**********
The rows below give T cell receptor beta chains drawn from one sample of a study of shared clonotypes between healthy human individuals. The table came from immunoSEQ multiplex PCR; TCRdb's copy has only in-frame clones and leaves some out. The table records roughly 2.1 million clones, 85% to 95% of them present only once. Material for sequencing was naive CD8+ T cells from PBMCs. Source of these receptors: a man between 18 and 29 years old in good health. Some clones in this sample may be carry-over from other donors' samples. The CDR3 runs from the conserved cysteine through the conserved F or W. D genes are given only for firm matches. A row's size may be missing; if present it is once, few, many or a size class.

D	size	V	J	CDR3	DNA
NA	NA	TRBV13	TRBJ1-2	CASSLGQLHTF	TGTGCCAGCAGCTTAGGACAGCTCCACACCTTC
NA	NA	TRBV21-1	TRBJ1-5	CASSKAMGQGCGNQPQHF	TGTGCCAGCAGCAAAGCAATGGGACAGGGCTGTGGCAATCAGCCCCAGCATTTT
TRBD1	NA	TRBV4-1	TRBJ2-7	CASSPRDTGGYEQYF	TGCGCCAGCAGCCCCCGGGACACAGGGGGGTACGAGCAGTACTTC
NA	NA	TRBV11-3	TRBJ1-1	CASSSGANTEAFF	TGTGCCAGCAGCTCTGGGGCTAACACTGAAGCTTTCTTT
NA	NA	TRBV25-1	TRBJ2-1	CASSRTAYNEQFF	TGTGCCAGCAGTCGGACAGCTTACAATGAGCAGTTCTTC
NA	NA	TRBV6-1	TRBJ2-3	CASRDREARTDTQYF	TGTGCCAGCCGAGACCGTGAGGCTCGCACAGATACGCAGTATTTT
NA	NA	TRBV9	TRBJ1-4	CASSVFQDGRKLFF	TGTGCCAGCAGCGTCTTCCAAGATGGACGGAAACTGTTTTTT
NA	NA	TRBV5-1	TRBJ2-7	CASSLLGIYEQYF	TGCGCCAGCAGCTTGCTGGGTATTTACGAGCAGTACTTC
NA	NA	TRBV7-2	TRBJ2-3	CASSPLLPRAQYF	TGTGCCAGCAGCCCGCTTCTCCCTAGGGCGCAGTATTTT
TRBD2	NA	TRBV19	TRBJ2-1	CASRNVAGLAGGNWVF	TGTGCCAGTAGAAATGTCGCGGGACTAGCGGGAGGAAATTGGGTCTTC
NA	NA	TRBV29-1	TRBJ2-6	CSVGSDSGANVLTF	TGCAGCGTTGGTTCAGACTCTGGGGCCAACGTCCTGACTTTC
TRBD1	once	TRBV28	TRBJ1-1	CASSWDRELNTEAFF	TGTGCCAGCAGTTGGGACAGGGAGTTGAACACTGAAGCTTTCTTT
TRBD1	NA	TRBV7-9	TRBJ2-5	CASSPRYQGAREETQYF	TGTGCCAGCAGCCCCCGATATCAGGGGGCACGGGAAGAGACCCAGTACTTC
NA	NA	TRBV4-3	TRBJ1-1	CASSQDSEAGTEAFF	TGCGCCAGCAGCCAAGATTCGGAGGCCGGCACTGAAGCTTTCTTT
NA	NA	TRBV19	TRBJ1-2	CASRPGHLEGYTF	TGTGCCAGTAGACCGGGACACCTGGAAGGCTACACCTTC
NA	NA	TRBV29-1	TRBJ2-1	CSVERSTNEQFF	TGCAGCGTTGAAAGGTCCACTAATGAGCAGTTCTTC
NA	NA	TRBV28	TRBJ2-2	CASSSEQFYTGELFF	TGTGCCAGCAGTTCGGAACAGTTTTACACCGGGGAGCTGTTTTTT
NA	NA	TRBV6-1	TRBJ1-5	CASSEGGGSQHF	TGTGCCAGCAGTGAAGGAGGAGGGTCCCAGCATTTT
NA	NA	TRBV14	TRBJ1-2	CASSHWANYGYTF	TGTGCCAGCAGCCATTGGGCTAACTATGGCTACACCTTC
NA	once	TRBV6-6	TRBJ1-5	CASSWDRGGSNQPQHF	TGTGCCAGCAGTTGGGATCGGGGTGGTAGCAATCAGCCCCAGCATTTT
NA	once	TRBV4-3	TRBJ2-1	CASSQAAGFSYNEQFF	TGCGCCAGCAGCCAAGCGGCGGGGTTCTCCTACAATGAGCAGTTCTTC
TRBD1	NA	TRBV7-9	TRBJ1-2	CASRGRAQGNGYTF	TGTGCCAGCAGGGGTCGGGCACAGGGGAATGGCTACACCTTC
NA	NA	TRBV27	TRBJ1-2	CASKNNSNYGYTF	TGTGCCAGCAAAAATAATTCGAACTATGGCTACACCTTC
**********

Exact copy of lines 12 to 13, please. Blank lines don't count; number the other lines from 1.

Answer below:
TRBD2	NA	TRBV19	TRBJ2-1	CASRNVAGLAGGNWVF	TGTGCCAGTAGAAATGTCGCGGGACTAGCGGGAGGAAATTGGGTCTTC
NA	NA	TRBV29-1	TRBJ2-6	CSVGSDSGANVLTF	TGCAGCGTTGGTTCAGACTCTGGGGCCAACGTCCTGACTTTC